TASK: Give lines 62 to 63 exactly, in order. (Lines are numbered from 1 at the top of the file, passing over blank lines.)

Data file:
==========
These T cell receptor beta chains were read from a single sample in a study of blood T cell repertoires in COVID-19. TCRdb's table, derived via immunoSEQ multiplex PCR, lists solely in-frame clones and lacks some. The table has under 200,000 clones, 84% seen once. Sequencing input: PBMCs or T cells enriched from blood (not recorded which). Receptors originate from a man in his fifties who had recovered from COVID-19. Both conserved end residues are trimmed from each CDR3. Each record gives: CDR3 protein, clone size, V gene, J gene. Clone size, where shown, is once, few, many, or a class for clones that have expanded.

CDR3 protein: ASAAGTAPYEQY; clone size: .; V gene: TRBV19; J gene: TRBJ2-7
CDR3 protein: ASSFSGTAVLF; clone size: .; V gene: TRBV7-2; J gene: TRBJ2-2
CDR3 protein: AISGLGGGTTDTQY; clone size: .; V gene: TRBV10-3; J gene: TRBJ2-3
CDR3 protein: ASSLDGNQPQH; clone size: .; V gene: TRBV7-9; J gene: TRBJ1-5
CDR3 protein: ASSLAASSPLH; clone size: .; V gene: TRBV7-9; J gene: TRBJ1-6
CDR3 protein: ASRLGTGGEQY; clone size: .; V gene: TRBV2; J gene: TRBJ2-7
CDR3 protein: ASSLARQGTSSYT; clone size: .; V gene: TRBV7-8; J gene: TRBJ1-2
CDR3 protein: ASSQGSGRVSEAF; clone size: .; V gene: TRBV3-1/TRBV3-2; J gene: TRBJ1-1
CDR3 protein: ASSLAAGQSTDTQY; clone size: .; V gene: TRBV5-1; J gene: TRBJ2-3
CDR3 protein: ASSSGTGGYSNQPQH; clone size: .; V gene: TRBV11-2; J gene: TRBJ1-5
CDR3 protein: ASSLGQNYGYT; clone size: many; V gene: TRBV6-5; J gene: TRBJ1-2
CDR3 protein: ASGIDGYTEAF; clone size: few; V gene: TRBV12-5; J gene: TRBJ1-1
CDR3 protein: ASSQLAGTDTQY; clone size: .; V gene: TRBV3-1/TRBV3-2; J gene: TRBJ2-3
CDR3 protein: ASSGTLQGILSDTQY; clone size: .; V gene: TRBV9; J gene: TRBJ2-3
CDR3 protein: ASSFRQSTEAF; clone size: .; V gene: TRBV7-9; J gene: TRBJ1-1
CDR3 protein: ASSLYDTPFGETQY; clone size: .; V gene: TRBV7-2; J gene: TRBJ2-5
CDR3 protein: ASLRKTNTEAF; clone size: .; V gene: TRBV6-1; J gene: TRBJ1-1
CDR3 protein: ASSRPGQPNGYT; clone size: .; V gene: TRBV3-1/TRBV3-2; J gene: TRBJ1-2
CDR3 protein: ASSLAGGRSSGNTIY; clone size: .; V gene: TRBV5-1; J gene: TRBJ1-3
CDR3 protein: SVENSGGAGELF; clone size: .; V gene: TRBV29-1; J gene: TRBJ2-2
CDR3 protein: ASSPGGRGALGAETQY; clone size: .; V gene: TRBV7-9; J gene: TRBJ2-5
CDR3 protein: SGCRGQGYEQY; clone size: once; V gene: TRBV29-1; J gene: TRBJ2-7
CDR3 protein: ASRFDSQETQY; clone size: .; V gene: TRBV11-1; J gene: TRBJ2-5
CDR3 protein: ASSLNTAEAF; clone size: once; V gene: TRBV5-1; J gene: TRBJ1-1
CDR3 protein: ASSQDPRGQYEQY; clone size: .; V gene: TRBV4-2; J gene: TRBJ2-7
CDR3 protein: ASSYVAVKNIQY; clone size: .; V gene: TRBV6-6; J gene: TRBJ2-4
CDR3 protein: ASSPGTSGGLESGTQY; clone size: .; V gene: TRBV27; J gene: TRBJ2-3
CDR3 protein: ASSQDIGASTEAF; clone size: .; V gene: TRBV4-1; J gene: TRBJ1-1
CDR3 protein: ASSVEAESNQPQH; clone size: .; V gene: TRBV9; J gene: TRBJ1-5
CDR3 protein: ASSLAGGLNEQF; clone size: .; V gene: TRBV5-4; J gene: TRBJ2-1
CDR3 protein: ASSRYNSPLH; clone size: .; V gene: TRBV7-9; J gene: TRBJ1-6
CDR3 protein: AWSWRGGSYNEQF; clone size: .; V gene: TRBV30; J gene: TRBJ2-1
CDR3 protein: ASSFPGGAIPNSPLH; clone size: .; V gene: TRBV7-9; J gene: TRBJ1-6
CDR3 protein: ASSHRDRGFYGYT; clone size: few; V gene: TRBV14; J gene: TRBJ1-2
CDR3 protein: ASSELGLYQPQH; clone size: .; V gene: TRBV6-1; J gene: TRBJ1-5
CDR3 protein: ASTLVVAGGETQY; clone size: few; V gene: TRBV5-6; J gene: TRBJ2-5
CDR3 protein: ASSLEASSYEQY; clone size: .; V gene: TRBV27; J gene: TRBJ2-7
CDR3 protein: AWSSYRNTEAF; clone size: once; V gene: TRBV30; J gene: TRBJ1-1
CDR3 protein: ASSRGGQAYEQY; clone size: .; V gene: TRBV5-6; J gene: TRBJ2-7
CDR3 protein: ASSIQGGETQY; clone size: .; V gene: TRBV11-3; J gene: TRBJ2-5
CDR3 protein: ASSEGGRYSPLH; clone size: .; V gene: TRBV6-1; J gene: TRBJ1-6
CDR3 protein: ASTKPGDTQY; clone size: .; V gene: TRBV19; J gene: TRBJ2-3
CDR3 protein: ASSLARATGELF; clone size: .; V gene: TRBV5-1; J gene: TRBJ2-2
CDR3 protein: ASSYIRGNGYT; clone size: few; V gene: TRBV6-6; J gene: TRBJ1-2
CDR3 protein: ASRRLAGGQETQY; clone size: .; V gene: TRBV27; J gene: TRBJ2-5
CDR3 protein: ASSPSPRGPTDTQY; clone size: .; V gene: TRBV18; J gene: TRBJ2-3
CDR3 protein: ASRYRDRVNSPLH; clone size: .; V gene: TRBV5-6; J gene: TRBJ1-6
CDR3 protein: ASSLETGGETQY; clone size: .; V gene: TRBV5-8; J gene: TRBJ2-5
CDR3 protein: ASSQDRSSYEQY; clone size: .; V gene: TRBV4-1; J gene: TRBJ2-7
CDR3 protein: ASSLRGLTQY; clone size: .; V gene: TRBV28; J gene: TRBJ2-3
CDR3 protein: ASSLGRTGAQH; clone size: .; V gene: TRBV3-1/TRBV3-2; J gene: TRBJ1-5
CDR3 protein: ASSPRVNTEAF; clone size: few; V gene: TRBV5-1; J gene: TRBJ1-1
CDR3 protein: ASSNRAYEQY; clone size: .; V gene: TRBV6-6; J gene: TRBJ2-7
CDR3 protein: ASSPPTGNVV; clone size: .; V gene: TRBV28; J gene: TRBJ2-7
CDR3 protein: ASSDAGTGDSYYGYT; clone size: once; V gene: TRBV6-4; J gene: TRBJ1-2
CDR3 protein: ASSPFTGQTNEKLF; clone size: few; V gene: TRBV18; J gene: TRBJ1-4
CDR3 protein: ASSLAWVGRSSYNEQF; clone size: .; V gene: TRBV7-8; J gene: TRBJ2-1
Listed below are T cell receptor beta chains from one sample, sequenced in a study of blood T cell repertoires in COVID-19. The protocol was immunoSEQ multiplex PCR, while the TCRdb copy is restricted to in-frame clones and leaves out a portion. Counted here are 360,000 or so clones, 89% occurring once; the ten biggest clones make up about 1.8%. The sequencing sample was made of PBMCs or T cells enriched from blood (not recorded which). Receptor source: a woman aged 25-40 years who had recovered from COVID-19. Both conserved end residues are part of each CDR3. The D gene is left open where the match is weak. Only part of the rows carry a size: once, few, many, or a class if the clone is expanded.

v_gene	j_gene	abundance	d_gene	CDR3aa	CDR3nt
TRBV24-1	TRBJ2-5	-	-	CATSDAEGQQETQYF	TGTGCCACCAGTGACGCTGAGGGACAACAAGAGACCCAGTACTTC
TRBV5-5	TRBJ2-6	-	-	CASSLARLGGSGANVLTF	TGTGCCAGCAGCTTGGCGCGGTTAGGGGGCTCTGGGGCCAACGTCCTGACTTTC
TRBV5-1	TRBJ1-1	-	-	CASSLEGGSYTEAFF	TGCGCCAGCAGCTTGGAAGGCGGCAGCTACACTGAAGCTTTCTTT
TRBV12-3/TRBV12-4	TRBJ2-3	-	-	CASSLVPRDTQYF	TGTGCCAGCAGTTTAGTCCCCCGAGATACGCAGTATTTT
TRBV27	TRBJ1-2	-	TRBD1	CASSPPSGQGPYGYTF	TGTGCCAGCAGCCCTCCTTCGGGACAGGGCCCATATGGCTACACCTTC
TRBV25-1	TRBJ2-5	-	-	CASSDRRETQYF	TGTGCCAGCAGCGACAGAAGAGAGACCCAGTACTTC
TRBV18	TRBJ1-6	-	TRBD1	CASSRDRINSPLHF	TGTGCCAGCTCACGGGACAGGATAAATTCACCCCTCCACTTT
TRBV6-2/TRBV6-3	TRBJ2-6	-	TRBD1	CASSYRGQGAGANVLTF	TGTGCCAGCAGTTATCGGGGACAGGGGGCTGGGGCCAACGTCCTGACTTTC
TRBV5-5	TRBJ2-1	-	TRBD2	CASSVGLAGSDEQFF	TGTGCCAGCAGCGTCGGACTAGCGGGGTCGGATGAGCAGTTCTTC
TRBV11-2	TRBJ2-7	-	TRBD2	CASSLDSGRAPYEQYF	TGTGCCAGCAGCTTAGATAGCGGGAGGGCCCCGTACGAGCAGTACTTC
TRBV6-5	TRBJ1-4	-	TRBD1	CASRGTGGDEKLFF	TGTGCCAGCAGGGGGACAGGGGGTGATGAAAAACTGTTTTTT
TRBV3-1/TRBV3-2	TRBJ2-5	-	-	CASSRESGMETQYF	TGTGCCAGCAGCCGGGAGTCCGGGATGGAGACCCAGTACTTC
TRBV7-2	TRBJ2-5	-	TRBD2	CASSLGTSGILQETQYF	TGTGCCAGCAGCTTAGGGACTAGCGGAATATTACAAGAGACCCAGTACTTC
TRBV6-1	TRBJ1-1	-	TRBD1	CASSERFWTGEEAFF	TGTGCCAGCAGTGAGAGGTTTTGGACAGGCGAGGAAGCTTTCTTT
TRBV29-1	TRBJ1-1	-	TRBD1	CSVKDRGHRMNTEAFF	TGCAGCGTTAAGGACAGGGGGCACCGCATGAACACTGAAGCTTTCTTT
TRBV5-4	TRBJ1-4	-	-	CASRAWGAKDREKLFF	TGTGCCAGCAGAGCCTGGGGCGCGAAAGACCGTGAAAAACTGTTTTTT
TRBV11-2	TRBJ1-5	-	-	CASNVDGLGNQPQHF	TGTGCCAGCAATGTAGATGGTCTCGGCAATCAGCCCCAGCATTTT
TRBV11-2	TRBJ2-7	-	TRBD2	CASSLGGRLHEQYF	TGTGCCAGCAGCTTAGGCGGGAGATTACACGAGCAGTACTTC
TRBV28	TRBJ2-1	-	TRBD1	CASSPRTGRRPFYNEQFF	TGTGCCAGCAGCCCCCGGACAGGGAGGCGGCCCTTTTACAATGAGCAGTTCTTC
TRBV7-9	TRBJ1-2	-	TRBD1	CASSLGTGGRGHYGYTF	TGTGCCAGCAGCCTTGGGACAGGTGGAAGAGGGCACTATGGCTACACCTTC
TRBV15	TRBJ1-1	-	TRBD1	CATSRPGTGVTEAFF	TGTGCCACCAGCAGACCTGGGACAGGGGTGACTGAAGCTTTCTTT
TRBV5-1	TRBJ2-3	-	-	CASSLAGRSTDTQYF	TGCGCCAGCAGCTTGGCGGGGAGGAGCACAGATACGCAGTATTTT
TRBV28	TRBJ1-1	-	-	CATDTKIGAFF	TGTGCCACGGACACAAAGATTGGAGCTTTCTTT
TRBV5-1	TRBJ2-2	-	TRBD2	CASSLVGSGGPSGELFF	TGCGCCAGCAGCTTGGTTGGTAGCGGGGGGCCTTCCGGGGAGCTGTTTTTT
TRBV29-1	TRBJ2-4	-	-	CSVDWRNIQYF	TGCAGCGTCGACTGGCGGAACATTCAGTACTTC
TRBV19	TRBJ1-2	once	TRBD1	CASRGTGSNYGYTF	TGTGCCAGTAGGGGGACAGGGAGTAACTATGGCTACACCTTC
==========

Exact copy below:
TRBV5-5	TRBJ2-6	-	-	CASSLARLGGSGANVLTF	TGTGCCAGCAGCTTGGCGCGGTTAGGGGGCTCTGGGGCCAACGTCCTGACTTTC
TRBV5-1	TRBJ1-1	-	-	CASSLEGGSYTEAFF	TGCGCCAGCAGCTTGGAAGGCGGCAGCTACACTGAAGCTTTCTTT